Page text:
The “5 Outfit” Rule That Finally Solved My Nothing to Wear Problem (And Saved Me So Much Money)
Getting dressed shouldn’t be a burden. Yet, as someone with a penchant for impulse thrifting and little to no regard for how new clothes will pair with old clothes, it always is. The joy of self-expression is lost somewhere in my semi-permanent pile of outfit attempts. Because when the clock runs out and the time for experimenting is over, I reluctantly turn back to the roughly 20% of my wardrobe I actually wear.
I know this is no way to live! I deserve to not only wear but enjoy wearing every single item I own. But I don’t want to start from scratch or succumb to more basic (and, thus, more compatible) pieces. I want to turn my jumbled, one-hit-wonder of a closet into a cohesive, sustainable workhorse that I can easily mix and match.
And thanks to the “five outfit” rule, a revolutionary method from stylist and author Aja Barber, I’m finally doing just that.
What Is the Five Outfit Rule?
Per Barber, the five outfit rule goes like this: If you’re going to buy something, it has to go with five things you already own. If it doesn’t, you need to leave it behind.
Overconsumption is a global issue that can impact your mental health more than you realize. The weight of decision fatigue, the pressure to keep up with increasingly short-lived trends, and the overwhelm of unused items cluttering your physical space are all stressors. But they’re ones you can eliminate.
“Our possessions can definitely feel burdensome,” says Barber, who confronts the emotional void people attempt to fill with purchases in her book Consumed: The Need for Collective Change. “The problem with the cycle that always pushes us to want more, to buy more, to have more, is that we don’t actually get to enjoy the things we do have.”
Implementing the five outfit rule while shopping prevents a future closet filled with clutter you never really wear. Plus, you can just as easily enforce it on your current wardrobe to unveil the full potential of your clothes and identify any dead weight.
Once a year, Barber reviews all the pieces she hasn’t worn in a while and puts them through the five outfit filter. Anything that doesn’t make the cut, she gives to friends or donates. For the items that do, she photographs and archives them in the Notes App on her iPhone so she doesn’t forget the killer fits hanging patiently in her closet.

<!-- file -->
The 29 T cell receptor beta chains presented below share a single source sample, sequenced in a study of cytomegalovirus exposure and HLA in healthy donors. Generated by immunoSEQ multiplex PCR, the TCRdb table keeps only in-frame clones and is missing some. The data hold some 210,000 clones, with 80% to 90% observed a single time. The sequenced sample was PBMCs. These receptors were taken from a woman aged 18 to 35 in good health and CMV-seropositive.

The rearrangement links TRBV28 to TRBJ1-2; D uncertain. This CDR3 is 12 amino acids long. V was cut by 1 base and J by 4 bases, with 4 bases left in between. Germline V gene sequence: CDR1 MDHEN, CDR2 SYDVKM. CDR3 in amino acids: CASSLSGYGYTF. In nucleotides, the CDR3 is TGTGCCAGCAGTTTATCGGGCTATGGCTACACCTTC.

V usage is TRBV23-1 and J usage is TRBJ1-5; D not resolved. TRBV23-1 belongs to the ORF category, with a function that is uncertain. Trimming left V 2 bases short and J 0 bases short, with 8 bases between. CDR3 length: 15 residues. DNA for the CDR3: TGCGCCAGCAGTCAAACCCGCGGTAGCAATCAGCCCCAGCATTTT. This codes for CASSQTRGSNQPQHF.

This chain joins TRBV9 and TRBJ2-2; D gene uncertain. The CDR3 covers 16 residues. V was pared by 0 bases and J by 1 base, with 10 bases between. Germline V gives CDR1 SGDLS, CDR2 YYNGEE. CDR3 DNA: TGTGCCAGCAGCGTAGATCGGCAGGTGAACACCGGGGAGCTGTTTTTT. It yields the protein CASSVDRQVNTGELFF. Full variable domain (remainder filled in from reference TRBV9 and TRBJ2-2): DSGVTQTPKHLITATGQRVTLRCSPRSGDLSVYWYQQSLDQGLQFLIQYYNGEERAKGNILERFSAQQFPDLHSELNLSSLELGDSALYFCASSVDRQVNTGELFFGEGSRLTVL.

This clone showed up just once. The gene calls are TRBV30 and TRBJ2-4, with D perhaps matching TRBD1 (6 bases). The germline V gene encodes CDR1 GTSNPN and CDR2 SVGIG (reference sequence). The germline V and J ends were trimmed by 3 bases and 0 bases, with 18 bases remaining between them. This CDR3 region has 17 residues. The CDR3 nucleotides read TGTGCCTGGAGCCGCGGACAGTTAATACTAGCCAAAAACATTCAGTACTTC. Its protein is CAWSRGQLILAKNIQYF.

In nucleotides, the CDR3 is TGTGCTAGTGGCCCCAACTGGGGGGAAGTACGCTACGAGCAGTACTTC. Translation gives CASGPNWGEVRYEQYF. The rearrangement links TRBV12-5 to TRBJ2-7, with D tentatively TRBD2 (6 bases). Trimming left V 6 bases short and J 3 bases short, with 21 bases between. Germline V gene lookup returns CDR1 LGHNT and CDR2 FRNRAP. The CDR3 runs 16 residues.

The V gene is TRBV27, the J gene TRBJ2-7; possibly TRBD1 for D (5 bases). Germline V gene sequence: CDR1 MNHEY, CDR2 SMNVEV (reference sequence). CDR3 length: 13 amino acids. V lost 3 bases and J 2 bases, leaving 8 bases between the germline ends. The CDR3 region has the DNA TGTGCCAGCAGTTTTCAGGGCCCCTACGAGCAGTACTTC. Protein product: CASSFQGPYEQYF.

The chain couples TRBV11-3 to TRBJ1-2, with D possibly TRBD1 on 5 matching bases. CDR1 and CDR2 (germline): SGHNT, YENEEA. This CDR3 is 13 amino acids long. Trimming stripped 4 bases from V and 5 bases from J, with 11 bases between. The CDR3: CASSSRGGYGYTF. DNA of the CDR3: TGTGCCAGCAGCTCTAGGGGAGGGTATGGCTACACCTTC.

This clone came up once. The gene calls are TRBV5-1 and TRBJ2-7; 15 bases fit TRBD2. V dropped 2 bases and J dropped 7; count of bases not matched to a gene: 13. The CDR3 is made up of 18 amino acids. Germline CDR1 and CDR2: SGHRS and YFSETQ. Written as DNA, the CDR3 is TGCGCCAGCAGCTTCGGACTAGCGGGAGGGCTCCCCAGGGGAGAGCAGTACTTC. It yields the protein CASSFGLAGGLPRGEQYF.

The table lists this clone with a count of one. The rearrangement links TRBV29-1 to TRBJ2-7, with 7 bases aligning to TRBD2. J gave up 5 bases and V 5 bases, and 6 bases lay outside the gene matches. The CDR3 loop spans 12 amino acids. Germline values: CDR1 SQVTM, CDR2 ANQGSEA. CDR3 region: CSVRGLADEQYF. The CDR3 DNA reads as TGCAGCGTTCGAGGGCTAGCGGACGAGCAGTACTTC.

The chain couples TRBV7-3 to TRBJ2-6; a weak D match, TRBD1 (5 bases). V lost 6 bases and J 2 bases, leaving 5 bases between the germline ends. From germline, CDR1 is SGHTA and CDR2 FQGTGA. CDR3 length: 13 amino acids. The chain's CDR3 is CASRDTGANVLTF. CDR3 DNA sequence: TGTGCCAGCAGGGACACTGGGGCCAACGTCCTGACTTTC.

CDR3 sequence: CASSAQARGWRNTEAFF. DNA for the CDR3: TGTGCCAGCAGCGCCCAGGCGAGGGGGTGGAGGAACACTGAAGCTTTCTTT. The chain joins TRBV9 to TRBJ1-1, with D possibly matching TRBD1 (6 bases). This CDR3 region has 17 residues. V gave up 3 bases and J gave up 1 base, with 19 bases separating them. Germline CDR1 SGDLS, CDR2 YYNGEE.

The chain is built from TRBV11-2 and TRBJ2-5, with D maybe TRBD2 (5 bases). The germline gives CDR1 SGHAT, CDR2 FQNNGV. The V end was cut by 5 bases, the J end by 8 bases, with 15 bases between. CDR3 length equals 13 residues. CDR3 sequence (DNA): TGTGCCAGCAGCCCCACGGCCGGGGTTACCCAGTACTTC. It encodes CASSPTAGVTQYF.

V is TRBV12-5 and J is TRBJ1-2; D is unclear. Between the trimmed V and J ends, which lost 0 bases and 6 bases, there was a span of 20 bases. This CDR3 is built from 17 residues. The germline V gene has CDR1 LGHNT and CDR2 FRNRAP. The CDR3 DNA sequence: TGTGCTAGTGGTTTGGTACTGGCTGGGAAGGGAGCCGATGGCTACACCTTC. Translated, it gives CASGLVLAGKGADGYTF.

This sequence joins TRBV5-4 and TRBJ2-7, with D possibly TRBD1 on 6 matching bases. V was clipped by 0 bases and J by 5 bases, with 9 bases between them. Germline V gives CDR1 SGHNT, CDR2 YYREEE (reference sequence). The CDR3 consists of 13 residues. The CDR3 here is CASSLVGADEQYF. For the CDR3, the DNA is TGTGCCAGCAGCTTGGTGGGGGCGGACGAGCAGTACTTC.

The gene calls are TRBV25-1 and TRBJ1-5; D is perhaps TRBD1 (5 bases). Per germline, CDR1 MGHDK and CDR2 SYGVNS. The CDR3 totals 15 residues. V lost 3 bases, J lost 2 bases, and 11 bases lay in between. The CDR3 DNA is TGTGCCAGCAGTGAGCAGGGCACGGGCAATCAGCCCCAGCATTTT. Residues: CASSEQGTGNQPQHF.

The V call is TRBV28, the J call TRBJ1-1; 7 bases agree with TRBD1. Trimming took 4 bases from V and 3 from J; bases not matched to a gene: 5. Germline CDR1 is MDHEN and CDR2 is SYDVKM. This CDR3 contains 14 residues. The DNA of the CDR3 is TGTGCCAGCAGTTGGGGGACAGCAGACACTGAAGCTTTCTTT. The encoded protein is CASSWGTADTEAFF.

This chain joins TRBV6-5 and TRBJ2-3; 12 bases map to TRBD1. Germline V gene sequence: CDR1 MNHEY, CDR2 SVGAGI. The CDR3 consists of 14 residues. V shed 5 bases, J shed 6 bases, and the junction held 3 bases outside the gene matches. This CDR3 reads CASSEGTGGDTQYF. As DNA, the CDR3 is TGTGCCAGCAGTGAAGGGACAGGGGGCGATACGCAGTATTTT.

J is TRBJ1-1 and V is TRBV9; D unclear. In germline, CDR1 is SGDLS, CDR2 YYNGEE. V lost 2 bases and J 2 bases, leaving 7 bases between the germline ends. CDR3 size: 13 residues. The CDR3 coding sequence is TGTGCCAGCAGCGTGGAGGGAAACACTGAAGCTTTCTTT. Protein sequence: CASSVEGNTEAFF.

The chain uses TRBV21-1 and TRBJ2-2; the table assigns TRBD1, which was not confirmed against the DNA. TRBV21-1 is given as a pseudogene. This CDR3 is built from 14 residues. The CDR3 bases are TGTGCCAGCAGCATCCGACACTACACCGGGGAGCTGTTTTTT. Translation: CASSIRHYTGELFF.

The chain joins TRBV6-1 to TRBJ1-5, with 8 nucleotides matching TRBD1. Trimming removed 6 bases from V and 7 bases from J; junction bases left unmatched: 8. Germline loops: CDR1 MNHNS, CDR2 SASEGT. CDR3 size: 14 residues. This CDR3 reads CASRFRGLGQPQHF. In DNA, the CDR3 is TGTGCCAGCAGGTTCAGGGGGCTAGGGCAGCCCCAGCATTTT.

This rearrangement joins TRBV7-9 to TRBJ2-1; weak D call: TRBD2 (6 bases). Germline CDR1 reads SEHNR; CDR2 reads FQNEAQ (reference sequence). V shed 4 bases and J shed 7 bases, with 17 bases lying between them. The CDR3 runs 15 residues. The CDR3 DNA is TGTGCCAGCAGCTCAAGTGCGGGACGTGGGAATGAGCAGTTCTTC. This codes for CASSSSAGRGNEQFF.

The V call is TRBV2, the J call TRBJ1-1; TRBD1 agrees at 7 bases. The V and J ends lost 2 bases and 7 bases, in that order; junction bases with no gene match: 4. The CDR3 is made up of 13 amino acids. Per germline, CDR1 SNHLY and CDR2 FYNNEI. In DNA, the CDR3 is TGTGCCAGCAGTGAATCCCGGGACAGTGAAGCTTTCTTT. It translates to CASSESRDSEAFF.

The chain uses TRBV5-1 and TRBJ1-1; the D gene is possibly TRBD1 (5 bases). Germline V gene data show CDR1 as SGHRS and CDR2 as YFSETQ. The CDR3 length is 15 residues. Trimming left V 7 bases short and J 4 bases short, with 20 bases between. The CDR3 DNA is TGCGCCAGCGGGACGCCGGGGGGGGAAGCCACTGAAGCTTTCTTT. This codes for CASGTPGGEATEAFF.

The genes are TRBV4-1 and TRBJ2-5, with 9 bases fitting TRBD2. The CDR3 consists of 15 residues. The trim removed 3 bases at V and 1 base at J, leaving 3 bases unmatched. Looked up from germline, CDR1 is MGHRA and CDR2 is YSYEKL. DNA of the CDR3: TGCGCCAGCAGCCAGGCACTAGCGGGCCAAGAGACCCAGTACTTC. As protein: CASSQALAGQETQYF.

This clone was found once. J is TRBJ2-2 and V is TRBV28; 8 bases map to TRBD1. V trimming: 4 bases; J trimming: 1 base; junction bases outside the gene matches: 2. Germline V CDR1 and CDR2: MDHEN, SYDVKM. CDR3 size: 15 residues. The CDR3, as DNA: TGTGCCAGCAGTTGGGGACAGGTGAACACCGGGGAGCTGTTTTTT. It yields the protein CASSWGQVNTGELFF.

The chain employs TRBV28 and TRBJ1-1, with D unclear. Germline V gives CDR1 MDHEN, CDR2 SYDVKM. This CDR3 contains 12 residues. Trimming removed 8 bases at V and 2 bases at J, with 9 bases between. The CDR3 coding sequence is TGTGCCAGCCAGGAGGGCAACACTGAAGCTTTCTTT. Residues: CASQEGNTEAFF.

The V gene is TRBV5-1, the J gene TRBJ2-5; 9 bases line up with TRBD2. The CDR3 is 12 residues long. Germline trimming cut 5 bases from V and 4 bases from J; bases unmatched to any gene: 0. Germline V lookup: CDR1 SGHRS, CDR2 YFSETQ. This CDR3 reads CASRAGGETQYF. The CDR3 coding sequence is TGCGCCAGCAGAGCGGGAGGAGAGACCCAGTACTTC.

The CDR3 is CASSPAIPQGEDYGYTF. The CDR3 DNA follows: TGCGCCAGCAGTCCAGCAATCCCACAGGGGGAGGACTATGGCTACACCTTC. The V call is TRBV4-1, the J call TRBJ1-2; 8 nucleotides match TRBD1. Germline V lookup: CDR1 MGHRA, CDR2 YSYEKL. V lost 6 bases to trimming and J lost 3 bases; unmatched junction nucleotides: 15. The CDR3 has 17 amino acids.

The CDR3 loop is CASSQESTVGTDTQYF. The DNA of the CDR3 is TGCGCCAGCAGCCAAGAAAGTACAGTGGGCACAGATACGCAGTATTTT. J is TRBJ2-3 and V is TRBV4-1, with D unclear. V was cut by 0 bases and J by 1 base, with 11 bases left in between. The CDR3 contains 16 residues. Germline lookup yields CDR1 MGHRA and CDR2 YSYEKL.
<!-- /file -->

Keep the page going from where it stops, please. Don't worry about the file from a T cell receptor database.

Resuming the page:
“On average, some items of clothing are worn as little as seven times,” she says. “I want to get 100 wears out of every item I own, and I think that’s actually quite low because our grandparents used to keep their clothing for decades. A lot of stuff today isn’t made to last as long, but I’m going to try and get as much wear out of my clothing as possible.”
Why I Love Using the Five Outfit Rule
Curating a master list of outfit options takes time. But since overhauling my wardrobe using the five outfit rule, I can confidently say it’s worth every second of set-up. Here are just a few of the benefits I’ve reaped since adopting it.
It curbed my impulse spending.
No more cool yet arguably unwearable thrifted clothing collecting dust in my dresser. Now, if I can’t mentally conjure up at least five things I’d pair with whatever vintage vest or embroidered blouse I’m eyeing, I gracefully exit the situation. My wallet has never been happier.
It reduced my decision fatigue.
The biggest perk: My mental health has thanked me. I used the five outfit filter to go through my clothes and transformed my closet from a chaotic wasteland to a neatly organized oasis that has made getting ready a breeze. Fewer options apparently equals more outfits. Who knew?
It gave my old clothes new life.
I had so many pieces that I loved but never wore because I couldn’t figure out how to style them. Now that I’ve identified five cohesive pairings for each one, those previously forgotten-about items are on heavy rotation. It’s like getting a whole new wardrobe without spending any money.
It helped me find my signature style.
Before the five outfit rule, I’d describe my style as a funky smorgasbord at best. Now that I’m more selective with my purchases and intentional about what I keep in my closet, I’ve noticed patterns, colors, and silhouettes that I consistently return to. It turns out I have a signature style, after all.
It made me think more thoughtfully about fast fashion.
The fast fashion industry thrives on consumers’ insatiable desire for more clothes. But the constant churn of trends is terrible for the environment. Limiting my purchases and getting more wear out of what I already own is a small but impactful way to reduce waste and rethink my role in the systems that perpetuate it.